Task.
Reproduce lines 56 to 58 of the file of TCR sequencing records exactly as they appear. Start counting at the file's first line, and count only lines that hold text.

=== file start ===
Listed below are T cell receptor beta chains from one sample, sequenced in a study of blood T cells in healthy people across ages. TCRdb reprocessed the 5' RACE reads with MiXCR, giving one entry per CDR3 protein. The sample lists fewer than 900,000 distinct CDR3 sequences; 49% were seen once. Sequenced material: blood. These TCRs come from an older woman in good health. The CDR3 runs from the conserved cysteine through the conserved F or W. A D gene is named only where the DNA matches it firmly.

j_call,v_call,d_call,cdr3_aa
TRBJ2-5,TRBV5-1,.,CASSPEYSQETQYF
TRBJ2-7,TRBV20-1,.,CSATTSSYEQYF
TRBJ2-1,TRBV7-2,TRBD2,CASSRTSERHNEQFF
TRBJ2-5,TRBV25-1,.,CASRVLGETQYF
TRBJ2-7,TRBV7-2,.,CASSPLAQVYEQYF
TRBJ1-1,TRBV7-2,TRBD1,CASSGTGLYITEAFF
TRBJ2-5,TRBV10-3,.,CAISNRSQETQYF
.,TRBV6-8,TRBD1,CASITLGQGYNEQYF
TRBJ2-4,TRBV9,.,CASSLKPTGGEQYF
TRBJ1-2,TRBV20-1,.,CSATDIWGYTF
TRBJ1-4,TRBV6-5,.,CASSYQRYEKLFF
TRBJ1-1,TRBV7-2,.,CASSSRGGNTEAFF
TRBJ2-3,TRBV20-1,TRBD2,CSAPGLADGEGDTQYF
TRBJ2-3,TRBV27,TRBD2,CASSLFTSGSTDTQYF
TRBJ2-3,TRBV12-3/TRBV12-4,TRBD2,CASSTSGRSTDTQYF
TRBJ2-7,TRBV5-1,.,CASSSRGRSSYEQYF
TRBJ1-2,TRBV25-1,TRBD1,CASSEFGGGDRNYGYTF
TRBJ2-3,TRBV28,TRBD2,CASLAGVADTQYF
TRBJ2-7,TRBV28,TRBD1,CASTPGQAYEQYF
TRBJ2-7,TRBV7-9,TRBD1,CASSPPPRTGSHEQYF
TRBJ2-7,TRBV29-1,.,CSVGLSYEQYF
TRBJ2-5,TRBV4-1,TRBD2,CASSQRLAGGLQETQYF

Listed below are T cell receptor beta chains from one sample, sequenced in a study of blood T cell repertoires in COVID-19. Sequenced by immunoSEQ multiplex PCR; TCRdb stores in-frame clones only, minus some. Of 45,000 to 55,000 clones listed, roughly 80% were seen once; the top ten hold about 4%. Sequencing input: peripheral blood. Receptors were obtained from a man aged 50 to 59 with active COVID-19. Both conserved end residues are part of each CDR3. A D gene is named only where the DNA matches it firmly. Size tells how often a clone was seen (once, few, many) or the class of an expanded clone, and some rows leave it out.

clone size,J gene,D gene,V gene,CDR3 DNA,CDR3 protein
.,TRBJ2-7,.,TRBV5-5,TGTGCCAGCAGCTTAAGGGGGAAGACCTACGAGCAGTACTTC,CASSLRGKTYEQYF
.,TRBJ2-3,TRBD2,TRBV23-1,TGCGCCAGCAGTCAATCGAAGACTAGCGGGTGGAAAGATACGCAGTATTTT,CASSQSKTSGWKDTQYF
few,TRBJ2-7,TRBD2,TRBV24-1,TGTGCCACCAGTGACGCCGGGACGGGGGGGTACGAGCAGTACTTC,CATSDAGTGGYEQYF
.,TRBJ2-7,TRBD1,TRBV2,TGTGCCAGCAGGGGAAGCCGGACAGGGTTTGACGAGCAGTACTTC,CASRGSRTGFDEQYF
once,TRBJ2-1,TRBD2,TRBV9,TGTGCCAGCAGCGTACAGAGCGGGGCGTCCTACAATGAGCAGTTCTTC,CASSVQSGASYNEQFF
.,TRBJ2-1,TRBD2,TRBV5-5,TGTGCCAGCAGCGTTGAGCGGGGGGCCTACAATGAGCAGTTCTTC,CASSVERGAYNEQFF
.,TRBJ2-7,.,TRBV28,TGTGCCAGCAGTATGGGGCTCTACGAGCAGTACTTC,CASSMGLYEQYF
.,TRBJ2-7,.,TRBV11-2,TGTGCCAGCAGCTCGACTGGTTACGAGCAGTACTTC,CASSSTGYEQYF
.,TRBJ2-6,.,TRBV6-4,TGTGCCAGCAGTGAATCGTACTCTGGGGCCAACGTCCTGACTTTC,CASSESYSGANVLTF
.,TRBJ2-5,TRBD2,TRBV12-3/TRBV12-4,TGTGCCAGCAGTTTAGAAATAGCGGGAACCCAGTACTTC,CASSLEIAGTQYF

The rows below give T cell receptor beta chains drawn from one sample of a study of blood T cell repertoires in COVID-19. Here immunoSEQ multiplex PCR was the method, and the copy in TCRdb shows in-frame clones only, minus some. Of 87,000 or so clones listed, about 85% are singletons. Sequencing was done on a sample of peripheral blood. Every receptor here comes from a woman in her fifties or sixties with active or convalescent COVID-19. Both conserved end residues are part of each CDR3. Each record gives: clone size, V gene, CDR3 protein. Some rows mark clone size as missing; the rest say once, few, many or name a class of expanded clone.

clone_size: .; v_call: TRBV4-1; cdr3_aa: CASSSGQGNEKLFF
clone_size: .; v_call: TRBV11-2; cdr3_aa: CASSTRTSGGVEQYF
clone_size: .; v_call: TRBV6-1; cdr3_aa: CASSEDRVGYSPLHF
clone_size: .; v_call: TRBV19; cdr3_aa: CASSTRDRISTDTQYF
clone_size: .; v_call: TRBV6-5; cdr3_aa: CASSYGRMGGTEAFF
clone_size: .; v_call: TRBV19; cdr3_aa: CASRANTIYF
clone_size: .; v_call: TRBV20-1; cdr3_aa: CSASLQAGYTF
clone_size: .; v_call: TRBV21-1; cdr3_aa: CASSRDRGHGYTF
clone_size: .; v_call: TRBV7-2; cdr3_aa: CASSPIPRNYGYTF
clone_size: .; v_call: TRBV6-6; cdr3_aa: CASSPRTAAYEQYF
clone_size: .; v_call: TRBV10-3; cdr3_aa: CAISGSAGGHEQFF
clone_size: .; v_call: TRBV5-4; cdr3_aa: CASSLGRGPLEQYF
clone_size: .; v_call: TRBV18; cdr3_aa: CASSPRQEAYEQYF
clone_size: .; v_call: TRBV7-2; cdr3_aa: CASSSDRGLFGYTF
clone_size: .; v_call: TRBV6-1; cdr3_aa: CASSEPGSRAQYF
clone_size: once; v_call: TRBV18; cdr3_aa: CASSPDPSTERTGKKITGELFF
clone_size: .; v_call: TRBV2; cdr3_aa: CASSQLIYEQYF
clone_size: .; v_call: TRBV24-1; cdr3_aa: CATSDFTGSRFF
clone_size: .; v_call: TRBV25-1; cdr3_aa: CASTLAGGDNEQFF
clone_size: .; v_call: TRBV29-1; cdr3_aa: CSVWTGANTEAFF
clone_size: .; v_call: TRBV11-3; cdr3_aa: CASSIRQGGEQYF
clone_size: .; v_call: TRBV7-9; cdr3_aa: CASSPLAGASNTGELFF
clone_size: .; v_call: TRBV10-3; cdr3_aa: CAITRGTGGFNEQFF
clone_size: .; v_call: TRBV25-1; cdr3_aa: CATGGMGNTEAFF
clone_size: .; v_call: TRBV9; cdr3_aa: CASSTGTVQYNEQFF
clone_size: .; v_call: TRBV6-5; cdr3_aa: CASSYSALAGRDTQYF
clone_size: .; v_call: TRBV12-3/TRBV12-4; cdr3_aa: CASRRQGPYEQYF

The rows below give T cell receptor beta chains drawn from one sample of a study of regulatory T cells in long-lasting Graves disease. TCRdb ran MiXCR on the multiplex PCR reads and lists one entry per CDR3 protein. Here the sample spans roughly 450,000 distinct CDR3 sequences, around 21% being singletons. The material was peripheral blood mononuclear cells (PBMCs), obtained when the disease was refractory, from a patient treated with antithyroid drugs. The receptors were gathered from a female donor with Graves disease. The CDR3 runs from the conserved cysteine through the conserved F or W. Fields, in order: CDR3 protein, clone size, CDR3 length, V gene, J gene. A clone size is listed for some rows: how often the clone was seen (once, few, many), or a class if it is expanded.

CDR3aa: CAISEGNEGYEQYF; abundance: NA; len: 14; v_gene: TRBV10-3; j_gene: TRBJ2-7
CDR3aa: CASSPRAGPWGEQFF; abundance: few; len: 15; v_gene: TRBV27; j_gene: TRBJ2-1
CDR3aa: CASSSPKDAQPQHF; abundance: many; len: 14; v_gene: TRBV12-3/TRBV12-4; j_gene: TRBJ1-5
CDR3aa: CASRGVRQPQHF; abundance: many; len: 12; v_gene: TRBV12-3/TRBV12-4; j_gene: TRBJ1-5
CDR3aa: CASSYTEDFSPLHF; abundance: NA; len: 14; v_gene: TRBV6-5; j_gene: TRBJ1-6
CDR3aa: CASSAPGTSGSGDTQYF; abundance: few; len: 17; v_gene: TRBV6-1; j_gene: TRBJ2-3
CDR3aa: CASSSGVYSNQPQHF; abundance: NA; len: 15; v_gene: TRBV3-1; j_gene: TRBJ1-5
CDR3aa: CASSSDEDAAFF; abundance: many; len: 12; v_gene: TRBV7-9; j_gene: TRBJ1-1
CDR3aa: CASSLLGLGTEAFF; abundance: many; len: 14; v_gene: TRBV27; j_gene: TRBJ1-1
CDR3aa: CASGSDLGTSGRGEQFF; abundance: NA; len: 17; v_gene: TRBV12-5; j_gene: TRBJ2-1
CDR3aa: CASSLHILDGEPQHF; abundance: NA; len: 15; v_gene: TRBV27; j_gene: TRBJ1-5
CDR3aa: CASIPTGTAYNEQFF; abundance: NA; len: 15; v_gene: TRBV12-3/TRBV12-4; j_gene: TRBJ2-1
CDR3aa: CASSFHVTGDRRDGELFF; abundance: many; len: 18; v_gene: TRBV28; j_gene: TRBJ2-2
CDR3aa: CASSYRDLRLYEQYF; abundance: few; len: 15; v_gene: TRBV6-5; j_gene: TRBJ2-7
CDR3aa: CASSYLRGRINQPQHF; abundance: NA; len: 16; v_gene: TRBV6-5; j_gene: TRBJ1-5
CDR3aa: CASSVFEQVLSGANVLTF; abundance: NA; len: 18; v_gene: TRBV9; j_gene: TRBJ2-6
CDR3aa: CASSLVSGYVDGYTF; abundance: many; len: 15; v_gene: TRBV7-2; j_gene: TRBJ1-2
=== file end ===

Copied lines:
clone_size: .; v_call: TRBV25-1; cdr3_aa: CASTLAGGDNEQFF
clone_size: .; v_call: TRBV29-1; cdr3_aa: CSVWTGANTEAFF
clone_size: .; v_call: TRBV11-3; cdr3_aa: CASSIRQGGEQYF